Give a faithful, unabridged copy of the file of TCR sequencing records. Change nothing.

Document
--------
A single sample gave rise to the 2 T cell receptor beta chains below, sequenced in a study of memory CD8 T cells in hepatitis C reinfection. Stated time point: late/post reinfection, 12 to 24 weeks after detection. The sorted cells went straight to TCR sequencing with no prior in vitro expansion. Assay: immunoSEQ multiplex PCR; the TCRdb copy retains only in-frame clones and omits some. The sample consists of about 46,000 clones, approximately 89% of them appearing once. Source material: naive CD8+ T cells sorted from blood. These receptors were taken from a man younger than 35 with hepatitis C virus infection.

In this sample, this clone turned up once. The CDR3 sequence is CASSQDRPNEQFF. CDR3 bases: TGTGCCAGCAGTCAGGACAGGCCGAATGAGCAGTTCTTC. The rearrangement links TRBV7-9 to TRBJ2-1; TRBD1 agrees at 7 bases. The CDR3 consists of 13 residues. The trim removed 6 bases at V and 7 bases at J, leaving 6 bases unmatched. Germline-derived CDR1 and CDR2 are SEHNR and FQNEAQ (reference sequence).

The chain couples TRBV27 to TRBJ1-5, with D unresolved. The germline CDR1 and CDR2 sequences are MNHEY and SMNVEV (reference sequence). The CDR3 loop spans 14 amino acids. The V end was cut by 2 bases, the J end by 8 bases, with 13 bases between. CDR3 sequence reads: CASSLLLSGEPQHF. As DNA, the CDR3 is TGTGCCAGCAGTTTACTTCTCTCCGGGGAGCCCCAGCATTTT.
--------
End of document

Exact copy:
A single sample gave rise to the 2 T cell receptor beta chains below, sequenced in a study of memory CD8 T cells in hepatitis C reinfection. Stated time point: late/post reinfection, 12 to 24 weeks after detection. The sorted cells went straight to TCR sequencing with no prior in vitro expansion. Assay: immunoSEQ multiplex PCR; the TCRdb copy retains only in-frame clones and omits some. The sample consists of about 46,000 clones, approximately 89% of them appearing once. Source material: naive CD8+ T cells sorted from blood. These receptors were taken from a man younger than 35 with hepatitis C virus infection.

In this sample, this clone turned up once. The CDR3 sequence is CASSQDRPNEQFF. CDR3 bases: TGTGCCAGCAGTCAGGACAGGCCGAATGAGCAGTTCTTC. The rearrangement links TRBV7-9 to TRBJ2-1; TRBD1 agrees at 7 bases. The CDR3 consists of 13 residues. The trim removed 6 bases at V and 7 bases at J, leaving 6 bases unmatched. Germline-derived CDR1 and CDR2 are SEHNR and FQNEAQ (reference sequence).

The chain couples TRBV27 to TRBJ1-5, with D unresolved. The germline CDR1 and CDR2 sequences are MNHEY and SMNVEV (reference sequence). The CDR3 loop spans 14 amino acids. The V end was cut by 2 bases, the J end by 8 bases, with 13 bases between. CDR3 sequence reads: CASSLLLSGEPQHF. As DNA, the CDR3 is TGTGCCAGCAGTTTACTTCTCTCCGGGGAGCCCCAGCATTTT.